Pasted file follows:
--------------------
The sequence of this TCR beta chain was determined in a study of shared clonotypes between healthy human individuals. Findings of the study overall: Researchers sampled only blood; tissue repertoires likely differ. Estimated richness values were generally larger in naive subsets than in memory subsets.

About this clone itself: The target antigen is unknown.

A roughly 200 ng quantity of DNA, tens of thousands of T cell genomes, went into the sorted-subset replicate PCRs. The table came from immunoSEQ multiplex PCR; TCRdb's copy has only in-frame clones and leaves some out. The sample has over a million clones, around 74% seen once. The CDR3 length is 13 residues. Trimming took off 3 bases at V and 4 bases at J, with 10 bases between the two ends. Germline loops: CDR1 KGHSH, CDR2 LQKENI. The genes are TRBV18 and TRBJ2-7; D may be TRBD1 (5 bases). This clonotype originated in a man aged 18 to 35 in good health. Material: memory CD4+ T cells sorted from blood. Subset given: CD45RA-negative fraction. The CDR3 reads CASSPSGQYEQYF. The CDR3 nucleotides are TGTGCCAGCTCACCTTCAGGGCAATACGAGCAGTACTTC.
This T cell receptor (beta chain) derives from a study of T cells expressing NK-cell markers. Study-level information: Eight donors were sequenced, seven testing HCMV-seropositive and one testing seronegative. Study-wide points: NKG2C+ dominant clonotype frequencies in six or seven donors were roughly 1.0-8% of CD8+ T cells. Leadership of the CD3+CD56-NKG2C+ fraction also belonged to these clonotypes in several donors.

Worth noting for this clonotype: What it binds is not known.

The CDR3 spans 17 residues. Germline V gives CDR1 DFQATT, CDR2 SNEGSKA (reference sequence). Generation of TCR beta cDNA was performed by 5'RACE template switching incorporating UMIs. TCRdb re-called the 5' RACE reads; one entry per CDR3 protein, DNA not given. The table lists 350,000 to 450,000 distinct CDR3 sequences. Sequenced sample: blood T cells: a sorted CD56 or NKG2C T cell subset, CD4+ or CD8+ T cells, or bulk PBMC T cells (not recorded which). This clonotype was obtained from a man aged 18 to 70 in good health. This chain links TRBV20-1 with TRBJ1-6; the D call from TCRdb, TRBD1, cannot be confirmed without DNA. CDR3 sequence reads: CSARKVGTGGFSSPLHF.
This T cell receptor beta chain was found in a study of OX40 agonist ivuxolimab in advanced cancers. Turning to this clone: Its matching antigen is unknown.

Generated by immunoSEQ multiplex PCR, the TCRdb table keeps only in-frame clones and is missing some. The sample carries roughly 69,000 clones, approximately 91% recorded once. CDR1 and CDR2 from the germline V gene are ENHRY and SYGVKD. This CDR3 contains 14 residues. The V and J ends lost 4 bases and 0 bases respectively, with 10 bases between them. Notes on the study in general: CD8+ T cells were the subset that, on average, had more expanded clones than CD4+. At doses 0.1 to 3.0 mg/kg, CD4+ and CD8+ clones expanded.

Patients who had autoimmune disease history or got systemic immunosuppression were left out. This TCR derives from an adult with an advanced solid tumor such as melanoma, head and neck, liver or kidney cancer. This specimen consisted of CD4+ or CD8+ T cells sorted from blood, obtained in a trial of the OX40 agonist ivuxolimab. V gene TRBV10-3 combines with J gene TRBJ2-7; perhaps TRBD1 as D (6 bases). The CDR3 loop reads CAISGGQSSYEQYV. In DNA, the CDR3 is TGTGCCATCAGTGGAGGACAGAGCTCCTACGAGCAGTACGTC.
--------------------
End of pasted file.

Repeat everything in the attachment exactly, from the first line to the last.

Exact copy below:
The sequence of this TCR beta chain was determined in a study of shared clonotypes between healthy human individuals. Findings of the study overall: Researchers sampled only blood; tissue repertoires likely differ. Estimated richness values were generally larger in naive subsets than in memory subsets.

About this clone itself: The target antigen is unknown.

A roughly 200 ng quantity of DNA, tens of thousands of T cell genomes, went into the sorted-subset replicate PCRs. The table came from immunoSEQ multiplex PCR; TCRdb's copy has only in-frame clones and leaves some out. The sample has over a million clones, around 74% seen once. The CDR3 length is 13 residues. Trimming took off 3 bases at V and 4 bases at J, with 10 bases between the two ends. Germline loops: CDR1 KGHSH, CDR2 LQKENI. The genes are TRBV18 and TRBJ2-7; D may be TRBD1 (5 bases). This clonotype originated in a man aged 18 to 35 in good health. Material: memory CD4+ T cells sorted from blood. Subset given: CD45RA-negative fraction. The CDR3 reads CASSPSGQYEQYF. The CDR3 nucleotides are TGTGCCAGCTCACCTTCAGGGCAATACGAGCAGTACTTC.
This T cell receptor (beta chain) derives from a study of T cells expressing NK-cell markers. Study-level information: Eight donors were sequenced, seven testing HCMV-seropositive and one testing seronegative. Study-wide points: NKG2C+ dominant clonotype frequencies in six or seven donors were roughly 1.0-8% of CD8+ T cells. Leadership of the CD3+CD56-NKG2C+ fraction also belonged to these clonotypes in several donors.

Worth noting for this clonotype: What it binds is not known.

The CDR3 spans 17 residues. Germline V gives CDR1 DFQATT, CDR2 SNEGSKA (reference sequence). Generation of TCR beta cDNA was performed by 5'RACE template switching incorporating UMIs. TCRdb re-called the 5' RACE reads; one entry per CDR3 protein, DNA not given. The table lists 350,000 to 450,000 distinct CDR3 sequences. Sequenced sample: blood T cells: a sorted CD56 or NKG2C T cell subset, CD4+ or CD8+ T cells, or bulk PBMC T cells (not recorded which). This clonotype was obtained from a man aged 18 to 70 in good health. This chain links TRBV20-1 with TRBJ1-6; the D call from TCRdb, TRBD1, cannot be confirmed without DNA. CDR3 sequence reads: CSARKVGTGGFSSPLHF.
This T cell receptor beta chain was found in a study of OX40 agonist ivuxolimab in advanced cancers. Turning to this clone: Its matching antigen is unknown.

Generated by immunoSEQ multiplex PCR, the TCRdb table keeps only in-frame clones and is missing some. The sample carries roughly 69,000 clones, approximately 91% recorded once. CDR1 and CDR2 from the germline V gene are ENHRY and SYGVKD. This CDR3 contains 14 residues. The V and J ends lost 4 bases and 0 bases respectively, with 10 bases between them. Notes on the study in general: CD8+ T cells were the subset that, on average, had more expanded clones than CD4+. At doses 0.1 to 3.0 mg/kg, CD4+ and CD8+ clones expanded.

Patients who had autoimmune disease history or got systemic immunosuppression were left out. This TCR derives from an adult with an advanced solid tumor such as melanoma, head and neck, liver or kidney cancer. This specimen consisted of CD4+ or CD8+ T cells sorted from blood, obtained in a trial of the OX40 agonist ivuxolimab. V gene TRBV10-3 combines with J gene TRBJ2-7; perhaps TRBD1 as D (6 bases). The CDR3 loop reads CAISGGQSSYEQYV. In DNA, the CDR3 is TGTGCCATCAGTGGAGGACAGAGCTCCTACGAGCAGTACGTC.